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Unformatted text preview: 1-1 1-2 Disturbance variable-QL (heat lost to surroundings); other possible sources of disturbances are the loss of gas pressure and the outside door opening. Specific disturbances include change in outside temperature, change in outside wind velocity (external heat transfer coefficient), the opening of doors or windows into the house, the number of people inside (each one generating and transmitting energy into the surrounding air), and what other electric lights and appliances of any nature are being used. 1.3 The ordinary kitchen oven (either electric or gas), the water heater, and the furnace (Ex. 1.2) all work similarly, generally using a feedback control mechanism and an electronic on-off controller. For example, the oven uses a thermal element similar to a thermocouple to sense temperature; the sensor's output is compared to the desired cooking temperature (input via dial or electronic set-point/display unit); and the gas or electric current is then turned on or off depending on whether the temperature is below or above the desired value. Disturbances include the introduction or removal of food from the oven, etc. A non-electronic household appliance that utilizes built-in feedback control is the water tank in a toilet. Here, a float (ball) on a lever arm closes or opens a valve as the water level rises and falls above the desired maximum level. The float height represents the sensor; the lever arm acting on the valve stem provides actuation; and the on-off controller and its set point are built into the mechanical assembly....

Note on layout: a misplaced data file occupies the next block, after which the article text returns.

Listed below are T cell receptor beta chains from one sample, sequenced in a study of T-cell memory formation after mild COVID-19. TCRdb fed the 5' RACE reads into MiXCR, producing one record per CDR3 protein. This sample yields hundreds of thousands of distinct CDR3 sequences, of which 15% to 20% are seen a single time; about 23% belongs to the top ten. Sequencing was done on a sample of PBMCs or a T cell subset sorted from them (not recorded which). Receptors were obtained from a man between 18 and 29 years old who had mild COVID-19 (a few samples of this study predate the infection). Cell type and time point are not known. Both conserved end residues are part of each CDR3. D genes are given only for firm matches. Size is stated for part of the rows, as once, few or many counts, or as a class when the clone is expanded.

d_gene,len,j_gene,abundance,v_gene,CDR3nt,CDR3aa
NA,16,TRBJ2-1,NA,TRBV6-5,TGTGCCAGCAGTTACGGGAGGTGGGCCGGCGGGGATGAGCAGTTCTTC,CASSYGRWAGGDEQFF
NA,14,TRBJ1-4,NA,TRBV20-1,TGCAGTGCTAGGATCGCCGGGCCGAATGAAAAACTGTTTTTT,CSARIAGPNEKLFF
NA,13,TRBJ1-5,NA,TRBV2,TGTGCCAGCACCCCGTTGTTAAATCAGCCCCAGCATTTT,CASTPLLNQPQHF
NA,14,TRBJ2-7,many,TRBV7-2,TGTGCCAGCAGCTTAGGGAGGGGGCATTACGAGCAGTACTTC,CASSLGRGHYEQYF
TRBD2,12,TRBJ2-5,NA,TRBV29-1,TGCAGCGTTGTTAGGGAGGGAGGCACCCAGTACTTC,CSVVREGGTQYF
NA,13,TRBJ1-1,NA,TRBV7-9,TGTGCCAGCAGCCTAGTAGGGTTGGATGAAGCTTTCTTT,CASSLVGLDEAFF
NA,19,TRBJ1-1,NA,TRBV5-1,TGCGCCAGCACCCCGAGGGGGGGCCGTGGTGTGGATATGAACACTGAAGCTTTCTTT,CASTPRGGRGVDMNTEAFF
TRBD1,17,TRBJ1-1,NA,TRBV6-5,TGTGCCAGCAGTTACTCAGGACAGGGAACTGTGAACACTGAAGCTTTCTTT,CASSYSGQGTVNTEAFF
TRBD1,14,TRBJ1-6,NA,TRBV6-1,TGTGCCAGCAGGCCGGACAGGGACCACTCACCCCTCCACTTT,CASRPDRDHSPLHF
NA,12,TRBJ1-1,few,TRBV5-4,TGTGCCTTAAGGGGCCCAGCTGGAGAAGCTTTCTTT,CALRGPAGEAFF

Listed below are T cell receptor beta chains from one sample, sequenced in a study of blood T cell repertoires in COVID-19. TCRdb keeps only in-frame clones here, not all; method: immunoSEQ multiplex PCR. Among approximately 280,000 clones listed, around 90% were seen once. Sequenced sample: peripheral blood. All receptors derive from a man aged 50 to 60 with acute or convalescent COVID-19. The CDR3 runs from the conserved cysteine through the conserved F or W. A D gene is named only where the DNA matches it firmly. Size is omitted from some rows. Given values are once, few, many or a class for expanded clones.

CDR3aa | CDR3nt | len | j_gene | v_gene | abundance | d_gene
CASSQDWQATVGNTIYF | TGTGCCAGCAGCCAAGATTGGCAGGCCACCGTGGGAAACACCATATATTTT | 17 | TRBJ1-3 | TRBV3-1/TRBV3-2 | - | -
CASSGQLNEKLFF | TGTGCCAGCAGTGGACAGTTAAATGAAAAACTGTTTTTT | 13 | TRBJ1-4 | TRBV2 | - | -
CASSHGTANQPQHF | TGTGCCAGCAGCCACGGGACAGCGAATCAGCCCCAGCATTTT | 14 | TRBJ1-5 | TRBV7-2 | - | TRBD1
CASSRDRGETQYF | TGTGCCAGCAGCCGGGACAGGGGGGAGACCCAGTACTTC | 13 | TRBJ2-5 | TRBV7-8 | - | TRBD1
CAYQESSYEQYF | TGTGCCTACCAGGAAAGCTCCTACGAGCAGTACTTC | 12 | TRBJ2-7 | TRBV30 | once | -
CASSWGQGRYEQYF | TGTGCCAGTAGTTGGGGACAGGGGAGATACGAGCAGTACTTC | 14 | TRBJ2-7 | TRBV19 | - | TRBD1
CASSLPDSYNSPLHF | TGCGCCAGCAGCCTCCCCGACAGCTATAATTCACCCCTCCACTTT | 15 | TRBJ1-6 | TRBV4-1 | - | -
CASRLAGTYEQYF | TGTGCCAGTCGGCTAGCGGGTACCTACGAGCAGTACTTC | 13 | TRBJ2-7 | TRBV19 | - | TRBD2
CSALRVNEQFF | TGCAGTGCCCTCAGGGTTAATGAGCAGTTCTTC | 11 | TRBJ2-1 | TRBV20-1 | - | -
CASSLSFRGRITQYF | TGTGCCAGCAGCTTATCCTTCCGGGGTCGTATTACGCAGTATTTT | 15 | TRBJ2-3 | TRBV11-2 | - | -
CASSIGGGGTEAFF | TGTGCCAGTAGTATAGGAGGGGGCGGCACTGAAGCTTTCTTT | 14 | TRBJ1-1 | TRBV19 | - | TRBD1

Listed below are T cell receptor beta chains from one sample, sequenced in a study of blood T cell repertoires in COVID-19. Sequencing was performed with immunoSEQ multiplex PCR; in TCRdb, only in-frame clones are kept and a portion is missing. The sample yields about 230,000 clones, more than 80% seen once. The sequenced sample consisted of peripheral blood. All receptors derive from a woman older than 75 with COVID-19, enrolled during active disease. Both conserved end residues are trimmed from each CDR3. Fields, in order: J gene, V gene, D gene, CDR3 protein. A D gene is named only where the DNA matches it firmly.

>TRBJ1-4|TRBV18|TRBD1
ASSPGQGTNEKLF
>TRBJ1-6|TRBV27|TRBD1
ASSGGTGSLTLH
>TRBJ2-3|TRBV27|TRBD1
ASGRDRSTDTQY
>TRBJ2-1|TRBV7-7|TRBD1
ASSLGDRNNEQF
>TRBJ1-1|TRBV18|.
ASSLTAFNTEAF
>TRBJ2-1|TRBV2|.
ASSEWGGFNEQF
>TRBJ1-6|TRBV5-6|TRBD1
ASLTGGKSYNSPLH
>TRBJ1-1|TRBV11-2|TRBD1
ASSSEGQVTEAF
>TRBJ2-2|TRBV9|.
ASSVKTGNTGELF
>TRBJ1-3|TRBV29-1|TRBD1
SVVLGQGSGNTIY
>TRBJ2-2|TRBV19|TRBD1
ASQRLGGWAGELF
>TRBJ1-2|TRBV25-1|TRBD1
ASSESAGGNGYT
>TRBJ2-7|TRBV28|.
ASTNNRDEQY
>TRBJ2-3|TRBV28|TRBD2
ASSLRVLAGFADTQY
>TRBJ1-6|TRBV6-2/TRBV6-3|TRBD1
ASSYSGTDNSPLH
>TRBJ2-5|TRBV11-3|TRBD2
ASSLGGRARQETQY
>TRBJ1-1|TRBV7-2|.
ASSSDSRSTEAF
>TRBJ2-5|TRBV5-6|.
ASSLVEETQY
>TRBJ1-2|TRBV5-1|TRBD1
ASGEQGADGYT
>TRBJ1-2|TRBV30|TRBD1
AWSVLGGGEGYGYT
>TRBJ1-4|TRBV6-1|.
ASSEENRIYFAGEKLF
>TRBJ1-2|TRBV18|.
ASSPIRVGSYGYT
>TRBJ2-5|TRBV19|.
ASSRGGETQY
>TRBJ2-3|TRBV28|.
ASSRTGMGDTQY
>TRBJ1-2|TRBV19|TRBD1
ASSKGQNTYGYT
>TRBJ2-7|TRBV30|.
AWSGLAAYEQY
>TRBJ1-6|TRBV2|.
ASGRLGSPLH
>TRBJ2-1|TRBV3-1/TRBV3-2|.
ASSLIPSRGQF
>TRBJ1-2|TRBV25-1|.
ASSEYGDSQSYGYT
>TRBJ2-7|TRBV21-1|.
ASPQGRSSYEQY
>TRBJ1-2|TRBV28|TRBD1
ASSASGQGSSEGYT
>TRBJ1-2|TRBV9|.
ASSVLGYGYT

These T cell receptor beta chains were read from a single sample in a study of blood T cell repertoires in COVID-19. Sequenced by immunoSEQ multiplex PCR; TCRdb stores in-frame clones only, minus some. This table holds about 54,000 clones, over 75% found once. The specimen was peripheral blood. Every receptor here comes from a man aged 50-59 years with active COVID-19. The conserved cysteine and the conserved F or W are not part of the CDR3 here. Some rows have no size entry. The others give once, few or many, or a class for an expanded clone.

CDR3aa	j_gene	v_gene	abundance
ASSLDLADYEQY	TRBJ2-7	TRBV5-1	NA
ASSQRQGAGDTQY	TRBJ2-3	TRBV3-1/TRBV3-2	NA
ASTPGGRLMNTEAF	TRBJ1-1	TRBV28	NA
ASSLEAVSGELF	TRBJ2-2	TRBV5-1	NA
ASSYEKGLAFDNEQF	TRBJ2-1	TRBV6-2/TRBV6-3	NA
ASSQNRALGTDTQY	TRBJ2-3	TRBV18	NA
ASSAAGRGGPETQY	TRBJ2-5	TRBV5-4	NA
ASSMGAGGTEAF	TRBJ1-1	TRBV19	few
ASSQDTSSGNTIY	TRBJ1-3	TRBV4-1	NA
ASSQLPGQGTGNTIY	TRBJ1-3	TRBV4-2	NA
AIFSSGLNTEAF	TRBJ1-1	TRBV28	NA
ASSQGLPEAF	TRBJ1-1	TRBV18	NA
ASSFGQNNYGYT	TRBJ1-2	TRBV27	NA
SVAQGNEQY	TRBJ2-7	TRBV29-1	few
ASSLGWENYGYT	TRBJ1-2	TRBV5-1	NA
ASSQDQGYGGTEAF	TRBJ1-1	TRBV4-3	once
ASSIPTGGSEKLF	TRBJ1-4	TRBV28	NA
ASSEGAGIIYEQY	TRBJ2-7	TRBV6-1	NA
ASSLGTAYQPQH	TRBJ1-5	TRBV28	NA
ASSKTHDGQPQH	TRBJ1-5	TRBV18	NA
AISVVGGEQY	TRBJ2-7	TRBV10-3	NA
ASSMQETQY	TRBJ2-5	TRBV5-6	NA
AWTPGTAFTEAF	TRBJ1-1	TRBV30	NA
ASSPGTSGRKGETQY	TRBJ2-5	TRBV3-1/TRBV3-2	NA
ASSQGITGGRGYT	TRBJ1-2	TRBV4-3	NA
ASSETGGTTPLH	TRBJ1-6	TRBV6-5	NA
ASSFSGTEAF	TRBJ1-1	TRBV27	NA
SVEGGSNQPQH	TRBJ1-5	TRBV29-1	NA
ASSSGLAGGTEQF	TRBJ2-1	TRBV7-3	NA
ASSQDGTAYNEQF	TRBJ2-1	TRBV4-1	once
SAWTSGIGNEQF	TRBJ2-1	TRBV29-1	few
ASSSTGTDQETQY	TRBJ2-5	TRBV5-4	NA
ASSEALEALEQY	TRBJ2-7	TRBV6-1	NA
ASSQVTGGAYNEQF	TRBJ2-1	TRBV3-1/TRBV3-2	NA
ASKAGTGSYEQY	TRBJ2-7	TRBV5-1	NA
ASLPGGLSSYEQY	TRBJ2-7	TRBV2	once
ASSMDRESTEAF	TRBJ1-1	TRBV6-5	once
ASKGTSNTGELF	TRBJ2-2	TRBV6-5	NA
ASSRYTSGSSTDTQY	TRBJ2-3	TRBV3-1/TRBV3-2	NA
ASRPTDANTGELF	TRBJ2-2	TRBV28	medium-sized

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This note was uploaded on 04/10/2008 for the course CHE 242 taught by Professor Cummings during the Spring '08 term at Vanderbilt.
- Spring '08